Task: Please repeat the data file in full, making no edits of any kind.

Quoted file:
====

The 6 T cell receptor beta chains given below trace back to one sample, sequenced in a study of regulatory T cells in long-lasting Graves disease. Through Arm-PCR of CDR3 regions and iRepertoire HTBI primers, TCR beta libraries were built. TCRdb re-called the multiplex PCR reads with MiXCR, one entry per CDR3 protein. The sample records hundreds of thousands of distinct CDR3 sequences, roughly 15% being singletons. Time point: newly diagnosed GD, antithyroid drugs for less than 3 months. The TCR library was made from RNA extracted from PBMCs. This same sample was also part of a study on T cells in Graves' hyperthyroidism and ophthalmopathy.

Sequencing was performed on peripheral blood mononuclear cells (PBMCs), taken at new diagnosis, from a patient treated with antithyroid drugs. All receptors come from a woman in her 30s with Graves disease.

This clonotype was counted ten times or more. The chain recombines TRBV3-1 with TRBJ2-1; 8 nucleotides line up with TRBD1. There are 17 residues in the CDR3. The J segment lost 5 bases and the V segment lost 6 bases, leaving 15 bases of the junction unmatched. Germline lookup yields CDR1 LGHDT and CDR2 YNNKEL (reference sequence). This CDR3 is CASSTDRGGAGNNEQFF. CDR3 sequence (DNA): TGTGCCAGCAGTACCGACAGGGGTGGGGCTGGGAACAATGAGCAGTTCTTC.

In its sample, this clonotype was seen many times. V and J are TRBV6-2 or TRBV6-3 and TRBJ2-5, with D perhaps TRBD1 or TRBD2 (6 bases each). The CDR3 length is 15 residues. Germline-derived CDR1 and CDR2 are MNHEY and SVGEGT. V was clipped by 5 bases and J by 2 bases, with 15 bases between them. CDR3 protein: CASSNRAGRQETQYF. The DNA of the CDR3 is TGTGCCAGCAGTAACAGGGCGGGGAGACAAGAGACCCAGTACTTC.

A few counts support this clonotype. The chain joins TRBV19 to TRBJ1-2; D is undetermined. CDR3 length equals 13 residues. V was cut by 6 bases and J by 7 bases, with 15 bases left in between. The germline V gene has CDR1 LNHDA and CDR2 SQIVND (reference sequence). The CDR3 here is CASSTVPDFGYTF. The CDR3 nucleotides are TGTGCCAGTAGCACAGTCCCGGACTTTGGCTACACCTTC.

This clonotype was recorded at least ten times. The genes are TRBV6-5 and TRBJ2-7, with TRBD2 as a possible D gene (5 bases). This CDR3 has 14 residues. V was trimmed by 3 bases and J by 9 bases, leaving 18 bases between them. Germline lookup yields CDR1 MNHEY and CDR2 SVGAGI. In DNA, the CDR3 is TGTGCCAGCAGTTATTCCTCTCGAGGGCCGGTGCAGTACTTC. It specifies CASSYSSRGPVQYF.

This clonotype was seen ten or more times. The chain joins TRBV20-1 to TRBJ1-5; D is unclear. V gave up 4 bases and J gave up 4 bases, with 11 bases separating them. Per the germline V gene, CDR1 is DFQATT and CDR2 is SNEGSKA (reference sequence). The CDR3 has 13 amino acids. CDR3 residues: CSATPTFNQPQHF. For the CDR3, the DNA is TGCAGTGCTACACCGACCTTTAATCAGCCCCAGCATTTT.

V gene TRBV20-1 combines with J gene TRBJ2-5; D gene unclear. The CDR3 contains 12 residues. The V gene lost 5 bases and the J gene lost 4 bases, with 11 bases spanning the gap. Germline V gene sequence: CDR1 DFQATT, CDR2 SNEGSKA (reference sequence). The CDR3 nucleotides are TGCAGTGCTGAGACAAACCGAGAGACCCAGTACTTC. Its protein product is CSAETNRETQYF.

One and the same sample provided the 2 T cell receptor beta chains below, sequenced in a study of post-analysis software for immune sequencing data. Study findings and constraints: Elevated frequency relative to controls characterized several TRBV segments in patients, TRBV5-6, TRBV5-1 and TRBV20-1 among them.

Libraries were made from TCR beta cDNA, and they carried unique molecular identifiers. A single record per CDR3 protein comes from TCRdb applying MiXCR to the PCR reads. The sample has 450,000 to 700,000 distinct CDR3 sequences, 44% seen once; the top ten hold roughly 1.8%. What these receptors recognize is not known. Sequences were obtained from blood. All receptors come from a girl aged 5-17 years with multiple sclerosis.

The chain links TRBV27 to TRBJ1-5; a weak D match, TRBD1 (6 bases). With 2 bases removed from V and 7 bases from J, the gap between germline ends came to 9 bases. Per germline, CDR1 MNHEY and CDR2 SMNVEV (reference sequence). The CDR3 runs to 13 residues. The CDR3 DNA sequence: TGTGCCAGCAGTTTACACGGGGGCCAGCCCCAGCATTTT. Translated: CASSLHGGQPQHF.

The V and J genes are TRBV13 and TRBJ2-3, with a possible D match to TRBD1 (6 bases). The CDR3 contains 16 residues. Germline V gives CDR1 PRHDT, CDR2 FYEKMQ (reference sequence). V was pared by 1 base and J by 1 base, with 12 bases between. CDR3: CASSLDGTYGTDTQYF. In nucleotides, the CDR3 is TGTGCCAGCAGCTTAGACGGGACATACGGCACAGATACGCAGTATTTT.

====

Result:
The 6 T cell receptor beta chains given below trace back to one sample, sequenced in a study of regulatory T cells in long-lasting Graves disease. Through Arm-PCR of CDR3 regions and iRepertoire HTBI primers, TCR beta libraries were built. TCRdb re-called the multiplex PCR reads with MiXCR, one entry per CDR3 protein. The sample records hundreds of thousands of distinct CDR3 sequences, roughly 15% being singletons. Time point: newly diagnosed GD, antithyroid drugs for less than 3 months. The TCR library was made from RNA extracted from PBMCs. This same sample was also part of a study on T cells in Graves' hyperthyroidism and ophthalmopathy.

Sequencing was performed on peripheral blood mononuclear cells (PBMCs), taken at new diagnosis, from a patient treated with antithyroid drugs. All receptors come from a woman in her 30s with Graves disease.

This clonotype was counted ten times or more. The chain recombines TRBV3-1 with TRBJ2-1; 8 nucleotides line up with TRBD1. There are 17 residues in the CDR3. The J segment lost 5 bases and the V segment lost 6 bases, leaving 15 bases of the junction unmatched. Germline lookup yields CDR1 LGHDT and CDR2 YNNKEL (reference sequence). This CDR3 is CASSTDRGGAGNNEQFF. CDR3 sequence (DNA): TGTGCCAGCAGTACCGACAGGGGTGGGGCTGGGAACAATGAGCAGTTCTTC.

In its sample, this clonotype was seen many times. V and J are TRBV6-2 or TRBV6-3 and TRBJ2-5, with D perhaps TRBD1 or TRBD2 (6 bases each). The CDR3 length is 15 residues. Germline-derived CDR1 and CDR2 are MNHEY and SVGEGT. V was clipped by 5 bases and J by 2 bases, with 15 bases between them. CDR3 protein: CASSNRAGRQETQYF. The DNA of the CDR3 is TGTGCCAGCAGTAACAGGGCGGGGAGACAAGAGACCCAGTACTTC.

A few counts support this clonotype. The chain joins TRBV19 to TRBJ1-2; D is undetermined. CDR3 length equals 13 residues. V was cut by 6 bases and J by 7 bases, with 15 bases left in between. The germline V gene has CDR1 LNHDA and CDR2 SQIVND (reference sequence). The CDR3 here is CASSTVPDFGYTF. The CDR3 nucleotides are TGTGCCAGTAGCACAGTCCCGGACTTTGGCTACACCTTC.

This clonotype was recorded at least ten times. The genes are TRBV6-5 and TRBJ2-7, with TRBD2 as a possible D gene (5 bases). This CDR3 has 14 residues. V was trimmed by 3 bases and J by 9 bases, leaving 18 bases between them. Germline lookup yields CDR1 MNHEY and CDR2 SVGAGI. In DNA, the CDR3 is TGTGCCAGCAGTTATTCCTCTCGAGGGCCGGTGCAGTACTTC. It specifies CASSYSSRGPVQYF.

This clonotype was seen ten or more times. The chain joins TRBV20-1 to TRBJ1-5; D is unclear. V gave up 4 bases and J gave up 4 bases, with 11 bases separating them. Per the germline V gene, CDR1 is DFQATT and CDR2 is SNEGSKA (reference sequence). The CDR3 has 13 amino acids. CDR3 residues: CSATPTFNQPQHF. For the CDR3, the DNA is TGCAGTGCTACACCGACCTTTAATCAGCCCCAGCATTTT.

V gene TRBV20-1 combines with J gene TRBJ2-5; D gene unclear. The CDR3 contains 12 residues. The V gene lost 5 bases and the J gene lost 4 bases, with 11 bases spanning the gap. Germline V gene sequence: CDR1 DFQATT, CDR2 SNEGSKA (reference sequence). The CDR3 nucleotides are TGCAGTGCTGAGACAAACCGAGAGACCCAGTACTTC. Its protein product is CSAETNRETQYF.

One and the same sample provided the 2 T cell receptor beta chains below, sequenced in a study of post-analysis software for immune sequencing data. Study findings and constraints: Elevated frequency relative to controls characterized several TRBV segments in patients, TRBV5-6, TRBV5-1 and TRBV20-1 among them.

Libraries were made from TCR beta cDNA, and they carried unique molecular identifiers. A single record per CDR3 protein comes from TCRdb applying MiXCR to the PCR reads. The sample has 450,000 to 700,000 distinct CDR3 sequences, 44% seen once; the top ten hold roughly 1.8%. What these receptors recognize is not known. Sequences were obtained from blood. All receptors come from a girl aged 5-17 years with multiple sclerosis.

The chain links TRBV27 to TRBJ1-5; a weak D match, TRBD1 (6 bases). With 2 bases removed from V and 7 bases from J, the gap between germline ends came to 9 bases. Per germline, CDR1 MNHEY and CDR2 SMNVEV (reference sequence). The CDR3 runs to 13 residues. The CDR3 DNA sequence: TGTGCCAGCAGTTTACACGGGGGCCAGCCCCAGCATTTT. Translated: CASSLHGGQPQHF.

The V and J genes are TRBV13 and TRBJ2-3, with a possible D match to TRBD1 (6 bases). The CDR3 contains 16 residues. Germline V gives CDR1 PRHDT, CDR2 FYEKMQ (reference sequence). V was pared by 1 base and J by 1 base, with 12 bases between. CDR3: CASSLDGTYGTDTQYF. In nucleotides, the CDR3 is TGTGCCAGCAGCTTAGACGGGACATACGGCACAGATACGCAGTATTTT.